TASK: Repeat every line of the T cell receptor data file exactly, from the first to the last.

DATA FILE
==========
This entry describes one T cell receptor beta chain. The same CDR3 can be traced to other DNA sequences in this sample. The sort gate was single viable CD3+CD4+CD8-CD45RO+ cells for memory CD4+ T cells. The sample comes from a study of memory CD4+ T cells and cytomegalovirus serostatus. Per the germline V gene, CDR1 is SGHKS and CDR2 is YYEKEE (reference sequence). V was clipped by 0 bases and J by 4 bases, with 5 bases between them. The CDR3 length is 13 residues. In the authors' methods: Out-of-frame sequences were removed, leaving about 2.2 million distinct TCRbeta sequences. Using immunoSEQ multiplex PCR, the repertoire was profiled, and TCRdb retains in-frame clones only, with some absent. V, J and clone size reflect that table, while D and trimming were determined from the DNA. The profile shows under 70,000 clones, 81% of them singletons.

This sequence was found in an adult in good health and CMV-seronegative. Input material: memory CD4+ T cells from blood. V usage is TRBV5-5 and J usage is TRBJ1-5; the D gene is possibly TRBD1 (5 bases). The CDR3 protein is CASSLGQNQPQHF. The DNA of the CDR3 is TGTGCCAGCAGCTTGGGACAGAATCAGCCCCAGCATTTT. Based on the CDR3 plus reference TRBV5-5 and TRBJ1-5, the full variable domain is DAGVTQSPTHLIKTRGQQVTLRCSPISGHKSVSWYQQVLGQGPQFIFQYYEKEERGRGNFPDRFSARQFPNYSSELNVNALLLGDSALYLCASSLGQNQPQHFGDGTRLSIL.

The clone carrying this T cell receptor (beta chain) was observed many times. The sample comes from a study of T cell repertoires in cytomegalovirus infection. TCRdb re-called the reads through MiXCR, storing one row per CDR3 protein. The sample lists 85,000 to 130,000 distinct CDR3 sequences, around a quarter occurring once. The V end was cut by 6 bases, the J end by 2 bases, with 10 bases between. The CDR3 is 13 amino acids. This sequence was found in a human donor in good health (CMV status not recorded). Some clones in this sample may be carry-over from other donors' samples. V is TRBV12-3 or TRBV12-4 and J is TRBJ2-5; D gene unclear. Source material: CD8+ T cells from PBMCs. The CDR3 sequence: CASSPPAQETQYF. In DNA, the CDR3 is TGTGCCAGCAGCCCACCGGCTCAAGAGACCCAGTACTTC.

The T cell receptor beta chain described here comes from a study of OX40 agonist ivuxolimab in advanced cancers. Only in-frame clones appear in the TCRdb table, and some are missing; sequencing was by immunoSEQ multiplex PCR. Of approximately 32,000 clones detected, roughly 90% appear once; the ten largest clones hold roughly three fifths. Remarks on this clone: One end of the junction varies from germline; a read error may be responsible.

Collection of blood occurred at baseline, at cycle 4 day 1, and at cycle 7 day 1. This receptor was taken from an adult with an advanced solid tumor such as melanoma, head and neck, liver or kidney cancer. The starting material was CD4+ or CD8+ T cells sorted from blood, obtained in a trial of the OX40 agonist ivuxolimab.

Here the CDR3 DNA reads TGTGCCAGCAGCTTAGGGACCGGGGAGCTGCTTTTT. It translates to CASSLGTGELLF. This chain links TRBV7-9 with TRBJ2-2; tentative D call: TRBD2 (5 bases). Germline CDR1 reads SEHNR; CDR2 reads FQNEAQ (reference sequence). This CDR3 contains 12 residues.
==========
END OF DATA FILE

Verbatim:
This entry describes one T cell receptor beta chain. The same CDR3 can be traced to other DNA sequences in this sample. The sort gate was single viable CD3+CD4+CD8-CD45RO+ cells for memory CD4+ T cells. The sample comes from a study of memory CD4+ T cells and cytomegalovirus serostatus. Per the germline V gene, CDR1 is SGHKS and CDR2 is YYEKEE (reference sequence). V was clipped by 0 bases and J by 4 bases, with 5 bases between them. The CDR3 length is 13 residues. In the authors' methods: Out-of-frame sequences were removed, leaving about 2.2 million distinct TCRbeta sequences. Using immunoSEQ multiplex PCR, the repertoire was profiled, and TCRdb retains in-frame clones only, with some absent. V, J and clone size reflect that table, while D and trimming were determined from the DNA. The profile shows under 70,000 clones, 81% of them singletons.

This sequence was found in an adult in good health and CMV-seronegative. Input material: memory CD4+ T cells from blood. V usage is TRBV5-5 and J usage is TRBJ1-5; the D gene is possibly TRBD1 (5 bases). The CDR3 protein is CASSLGQNQPQHF. The DNA of the CDR3 is TGTGCCAGCAGCTTGGGACAGAATCAGCCCCAGCATTTT. Based on the CDR3 plus reference TRBV5-5 and TRBJ1-5, the full variable domain is DAGVTQSPTHLIKTRGQQVTLRCSPISGHKSVSWYQQVLGQGPQFIFQYYEKEERGRGNFPDRFSARQFPNYSSELNVNALLLGDSALYLCASSLGQNQPQHFGDGTRLSIL.

The clone carrying this T cell receptor (beta chain) was observed many times. The sample comes from a study of T cell repertoires in cytomegalovirus infection. TCRdb re-called the reads through MiXCR, storing one row per CDR3 protein. The sample lists 85,000 to 130,000 distinct CDR3 sequences, around a quarter occurring once. The V end was cut by 6 bases, the J end by 2 bases, with 10 bases between. The CDR3 is 13 amino acids. This sequence was found in a human donor in good health (CMV status not recorded). Some clones in this sample may be carry-over from other donors' samples. V is TRBV12-3 or TRBV12-4 and J is TRBJ2-5; D gene unclear. Source material: CD8+ T cells from PBMCs. The CDR3 sequence: CASSPPAQETQYF. In DNA, the CDR3 is TGTGCCAGCAGCCCACCGGCTCAAGAGACCCAGTACTTC.

The T cell receptor beta chain described here comes from a study of OX40 agonist ivuxolimab in advanced cancers. Only in-frame clones appear in the TCRdb table, and some are missing; sequencing was by immunoSEQ multiplex PCR. Of approximately 32,000 clones detected, roughly 90% appear once; the ten largest clones hold roughly three fifths. Remarks on this clone: One end of the junction varies from germline; a read error may be responsible.

Collection of blood occurred at baseline, at cycle 4 day 1, and at cycle 7 day 1. This receptor was taken from an adult with an advanced solid tumor such as melanoma, head and neck, liver or kidney cancer. The starting material was CD4+ or CD8+ T cells sorted from blood, obtained in a trial of the OX40 agonist ivuxolimab.

Here the CDR3 DNA reads TGTGCCAGCAGCTTAGGGACCGGGGAGCTGCTTTTT. It translates to CASSLGTGELLF. This chain links TRBV7-9 with TRBJ2-2; tentative D call: TRBD2 (5 bases). Germline CDR1 reads SEHNR; CDR2 reads FQNEAQ (reference sequence). This CDR3 contains 12 residues.